|Terri Weagant and Sarah Winsor in Blood Countess (Dangerpants Photography)|
Through November 22, 2014
A real live flesh-eating noblewoman is the subject of Kelleen Conway Blanchard’s latest production at Annex Theatre. Blood Countess is a poetic and evocative telling of Elizabeth Bathory’s life, from her childhood, marriage to a fellow sadist, up to her final captivity and end.
Blanchard wouldn’t write just any kind of biography, though. She picks key moments in a life to dramatize with effective dialogue and unique characterizations. Mary Murfin Bayley as the Mother is venal, crazy and abusive…Apple meet Tree.
Terri Weagant in the title role displays a full range of emotions and facially transmits all kinds of information through her expressions: dislike, bordering on hate for her mother, longing to be accepted for herself, developing awareness of her own powers and desires, and progressing into a raging, crazy and megalomaniacal fully grown woman.
Ashlen Hodge is Dorkus, the nursemaid and main house servant who must comply with her masters and then somehow clean up after bloody messes she has to pretend not to understand. James Weidman’s main role (of two) is of Elizabeth’s husband Ferenc, a nobleman who enjoys her sadism and encourages it to new heights. He skirts the edge of caricature, but adds a lot of creepy fun.
Martyn G. Krouse plays a priest who has known the family her whole life and is trying, unsuccessfully, to bring attention to disappearing young girls who are last seen at Elizabeth’s manor. However, he is no saint! Sarah Winsor winningly plays several young women who are introduced and quickly disappear, through changes in costume, language and demeanor.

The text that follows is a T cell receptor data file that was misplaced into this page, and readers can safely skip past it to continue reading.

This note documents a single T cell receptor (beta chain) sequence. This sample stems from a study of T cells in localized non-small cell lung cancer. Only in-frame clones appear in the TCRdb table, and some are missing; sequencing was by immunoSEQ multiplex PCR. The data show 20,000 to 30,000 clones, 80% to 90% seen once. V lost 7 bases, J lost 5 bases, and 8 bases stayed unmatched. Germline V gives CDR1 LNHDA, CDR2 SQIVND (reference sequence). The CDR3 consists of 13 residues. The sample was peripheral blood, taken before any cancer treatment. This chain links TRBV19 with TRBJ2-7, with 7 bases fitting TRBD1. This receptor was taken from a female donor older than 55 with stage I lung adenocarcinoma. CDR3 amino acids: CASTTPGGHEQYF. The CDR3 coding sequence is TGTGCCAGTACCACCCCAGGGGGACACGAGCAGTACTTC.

Then, the deranged and bedraggled Fitzco, a dangerous simpleton (though maybe not), appears to help and encourage the evil-doing. Erin Stewart pulls out all the stops (as usual) and amps both the creep and the humor. Stewart is, lucky for us, fearless about her work on stage and brings all her intensity to bear.
The mayhem is directed by Bret Fetzer as he uses Annex’s usual minimal technical accessories to exceed their low monetary value and provide great stagecraft at the same time. With Ian Johnston’s support for set design, Gwyn Skone providing inventive creepy lighting, super costuming and wigging from Samantha Armitage (probably on a miniscule budget), and sound by Kyle Thompson, the overall effect is a very sophisticated production. There were a few moments when a bit more screaming sound effects seemed missing, but perhaps the philosophy was less was more on that score.
The play could be seen as a “Halloween” event at this time of year, but that downplays its execution, cast and the beautiful poetry of the script. Blanchard seems to love creepy, but also demonstrates that she loves language more. Go get your fright on and also experience a multi-layered biography.